Friday, December 18, 2015
State’s Judges Entitled to Retroactive Raises, Berle Rules
Class Action Was Brought by Retired Court of Appeal Presiding Justice Robert M. Mallano
By KENNETH OFGANG, Staff Writer
The state of California has failed to provide judges with salary increases mandated by statute, Los Angeles Superior Court Judge Elihu Berle has ruled.
In a decision issued Wednesday, Berle sided with the state’s judges in a class action brought by retired Court of Appeal Presiding Justice Robert Mallano. Mallano filed suit in January of last year, four weeks before he retired from the bench, naming then-state Controller John Chiang and others as defendants.
Berle said the judges are entitled to a declaration that the state has not paid them the amounts mandated by Government Code §68203.
That section provides that judicial salaries “shall be increased” each year by the average percentage of salary increases of state employees, and shall not be subject to the discretion of state officials.
Years of Non-Complience
Berle said the state has been out of compliance with the statute since 2008. He rejected the argument that “decreases” in state employee compensation, including those resulting from furloughs imposed during the fiscal years beginning July 1, 2009 and July 1, 2010, should be figured into the calculation.
The judge wrote:
“Section 68203(a) uses the exclusive term ‘average percentage salary increase.’…The statute does not use the term ‘average percentage salary increase or decrease’; nor ‘average percentage salary net increase’; nor ‘average percentage salary change.’”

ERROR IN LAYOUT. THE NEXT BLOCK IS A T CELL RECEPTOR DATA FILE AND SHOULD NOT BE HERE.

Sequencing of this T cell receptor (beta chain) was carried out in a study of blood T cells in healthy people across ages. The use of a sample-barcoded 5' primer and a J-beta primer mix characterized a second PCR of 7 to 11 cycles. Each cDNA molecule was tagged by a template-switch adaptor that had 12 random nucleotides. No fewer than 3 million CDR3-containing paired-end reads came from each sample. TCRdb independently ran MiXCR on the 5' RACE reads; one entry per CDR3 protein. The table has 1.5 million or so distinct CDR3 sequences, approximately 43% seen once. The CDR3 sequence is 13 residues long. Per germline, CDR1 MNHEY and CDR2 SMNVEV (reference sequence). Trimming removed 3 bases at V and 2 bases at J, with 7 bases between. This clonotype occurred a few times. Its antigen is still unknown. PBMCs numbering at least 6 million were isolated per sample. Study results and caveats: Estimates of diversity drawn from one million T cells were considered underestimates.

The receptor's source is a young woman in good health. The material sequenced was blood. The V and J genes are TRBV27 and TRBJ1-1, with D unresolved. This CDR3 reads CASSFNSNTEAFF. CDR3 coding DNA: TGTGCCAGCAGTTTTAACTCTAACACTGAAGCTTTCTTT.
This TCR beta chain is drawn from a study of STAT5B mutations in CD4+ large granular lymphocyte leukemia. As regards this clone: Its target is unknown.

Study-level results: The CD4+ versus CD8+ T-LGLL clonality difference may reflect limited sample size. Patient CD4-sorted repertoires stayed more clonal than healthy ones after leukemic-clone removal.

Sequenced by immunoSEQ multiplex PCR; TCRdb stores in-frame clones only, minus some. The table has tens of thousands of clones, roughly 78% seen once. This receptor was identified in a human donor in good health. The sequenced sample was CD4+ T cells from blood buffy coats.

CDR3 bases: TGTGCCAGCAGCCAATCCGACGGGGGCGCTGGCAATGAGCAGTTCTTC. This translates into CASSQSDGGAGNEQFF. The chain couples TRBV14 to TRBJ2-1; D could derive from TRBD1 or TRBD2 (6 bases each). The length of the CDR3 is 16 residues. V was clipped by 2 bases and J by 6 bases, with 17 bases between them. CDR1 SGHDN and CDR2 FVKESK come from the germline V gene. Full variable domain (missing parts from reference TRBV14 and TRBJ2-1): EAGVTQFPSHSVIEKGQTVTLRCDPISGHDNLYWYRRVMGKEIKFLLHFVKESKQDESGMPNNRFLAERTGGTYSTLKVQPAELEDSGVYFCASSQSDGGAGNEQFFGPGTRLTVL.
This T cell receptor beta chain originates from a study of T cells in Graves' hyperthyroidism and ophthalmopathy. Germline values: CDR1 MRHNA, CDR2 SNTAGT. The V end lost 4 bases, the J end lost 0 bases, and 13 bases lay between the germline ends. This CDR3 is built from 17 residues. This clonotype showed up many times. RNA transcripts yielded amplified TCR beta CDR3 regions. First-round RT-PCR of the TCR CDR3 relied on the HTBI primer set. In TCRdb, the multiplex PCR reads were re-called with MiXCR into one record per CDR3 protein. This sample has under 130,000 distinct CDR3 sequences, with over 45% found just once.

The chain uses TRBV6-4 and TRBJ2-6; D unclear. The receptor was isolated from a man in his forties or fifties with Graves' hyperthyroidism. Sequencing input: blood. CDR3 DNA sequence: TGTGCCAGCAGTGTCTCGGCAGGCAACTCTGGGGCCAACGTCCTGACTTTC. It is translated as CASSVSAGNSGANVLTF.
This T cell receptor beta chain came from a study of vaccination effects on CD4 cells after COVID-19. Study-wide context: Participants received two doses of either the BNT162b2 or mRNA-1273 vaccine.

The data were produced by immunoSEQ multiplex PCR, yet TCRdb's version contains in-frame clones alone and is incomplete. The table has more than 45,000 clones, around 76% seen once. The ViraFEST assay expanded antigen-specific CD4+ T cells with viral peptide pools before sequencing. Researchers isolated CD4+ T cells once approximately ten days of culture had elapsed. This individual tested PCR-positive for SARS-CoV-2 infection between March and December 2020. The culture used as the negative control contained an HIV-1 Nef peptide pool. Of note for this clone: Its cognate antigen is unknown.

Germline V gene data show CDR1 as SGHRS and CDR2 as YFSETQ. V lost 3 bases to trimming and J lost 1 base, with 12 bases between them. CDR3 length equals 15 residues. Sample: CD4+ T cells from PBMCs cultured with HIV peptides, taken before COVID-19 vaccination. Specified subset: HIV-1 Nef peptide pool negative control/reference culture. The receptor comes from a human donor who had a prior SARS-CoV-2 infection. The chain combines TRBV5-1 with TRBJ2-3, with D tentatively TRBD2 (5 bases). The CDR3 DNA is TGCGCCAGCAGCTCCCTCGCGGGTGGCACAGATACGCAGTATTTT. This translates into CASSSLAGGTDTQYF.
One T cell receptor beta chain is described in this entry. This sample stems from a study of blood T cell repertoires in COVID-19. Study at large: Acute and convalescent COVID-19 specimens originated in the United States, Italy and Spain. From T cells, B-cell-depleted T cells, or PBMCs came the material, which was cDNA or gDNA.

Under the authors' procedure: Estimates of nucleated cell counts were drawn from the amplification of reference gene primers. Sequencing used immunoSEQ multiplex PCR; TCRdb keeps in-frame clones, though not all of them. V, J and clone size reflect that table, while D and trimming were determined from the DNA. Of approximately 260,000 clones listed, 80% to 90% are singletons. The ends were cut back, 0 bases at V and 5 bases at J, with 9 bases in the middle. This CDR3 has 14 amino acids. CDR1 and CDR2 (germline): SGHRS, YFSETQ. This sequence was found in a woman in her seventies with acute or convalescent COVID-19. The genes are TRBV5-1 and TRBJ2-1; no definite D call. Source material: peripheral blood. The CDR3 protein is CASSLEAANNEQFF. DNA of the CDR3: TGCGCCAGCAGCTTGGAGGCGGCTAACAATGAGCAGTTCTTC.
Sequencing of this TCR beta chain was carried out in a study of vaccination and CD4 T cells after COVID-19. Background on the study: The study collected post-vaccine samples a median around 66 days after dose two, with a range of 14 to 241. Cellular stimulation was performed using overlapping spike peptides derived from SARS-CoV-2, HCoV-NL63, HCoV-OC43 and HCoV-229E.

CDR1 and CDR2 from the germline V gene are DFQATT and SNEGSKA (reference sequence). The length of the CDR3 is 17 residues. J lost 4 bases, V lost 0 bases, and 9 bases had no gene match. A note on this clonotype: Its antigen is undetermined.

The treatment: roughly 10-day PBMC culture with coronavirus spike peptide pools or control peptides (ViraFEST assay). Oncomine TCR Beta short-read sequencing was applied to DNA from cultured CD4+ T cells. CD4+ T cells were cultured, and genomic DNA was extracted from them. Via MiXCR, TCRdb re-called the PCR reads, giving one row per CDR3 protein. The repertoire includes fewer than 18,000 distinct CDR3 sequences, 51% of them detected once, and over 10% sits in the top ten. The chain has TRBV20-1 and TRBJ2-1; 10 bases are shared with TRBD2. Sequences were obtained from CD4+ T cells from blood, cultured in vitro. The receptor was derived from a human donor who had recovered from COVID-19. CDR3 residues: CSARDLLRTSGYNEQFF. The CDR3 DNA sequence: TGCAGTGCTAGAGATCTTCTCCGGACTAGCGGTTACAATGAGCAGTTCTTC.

The state’s position, he said, was contrary to the plain statutory language.
State employees, Berle noted, receive average salary increases of 0.97 percent for fiscal year 2007-08, and increases of 0.10 percent and 0.11 percent in the following two years. There were then no increases for two years; and then increases of 0.22 percent, 1.83 percent, and 2.4 percent for FY 2013-14, 2014-15, 2015-2016, respectively, the judge said, citing California Department of Human Resources (“CalHR”) statistics.
The judges, he declared, are entitled to their mandated increases, based on the CalHR statistics, plus interest of 10 percent per year, court costs, and attorney fees pursuant to the private attorney general statute.
Mallano’s attorney, Raoul D. Kennedy of Skadden Arps in Palo Alto, told the MetNews he hoped “we can bring this matter to closure.” He criticized Attorney General Kamala Harris for opposing the judges, suggesting she was “too busy running for the [U.S.] Senate to stop her people from taking unprincipled positions.”
The attitude of state officials, he said, was that the judges didn’t deserve the raises because “they haven’t suffered through the agony of the recession with the rest of us.” But there is “no pain exception in the statute,” he said, adding that the judges in fact did their share, because 90 percent of them heeded calls from branch leaders to take voluntary pay cuts as the economy declined and court budgets were slashed.
A spokesperson for the attorney general referred a request for comment to the Controller’s Office. But a spokesperson for Chiang’s successor, Controller Betty Yee, said the office would have no comment because its role in the process is “ministerial,” since it pays whatever amounts CalHR tells it to pay, in what are called “exempt pay letters” or “written pay letters.”
The controller asserted the lack of such letters as a defense to Mallano’s action, but Berle noted in his decision that the issuance of such a letter is not a prerequisite to payment under the statute.
At the time the action was filed, Mallano estimated that the plaintiff class consisted of at least 1,600 active judges and justices, and at least 1,800 judicial retirees, pension beneficiaries, and survivors, whose benefits are tied to judicial salaries.
The case is Mallano v. Chiang, BC 533770.
Copyright 2015, Metropolitan News Company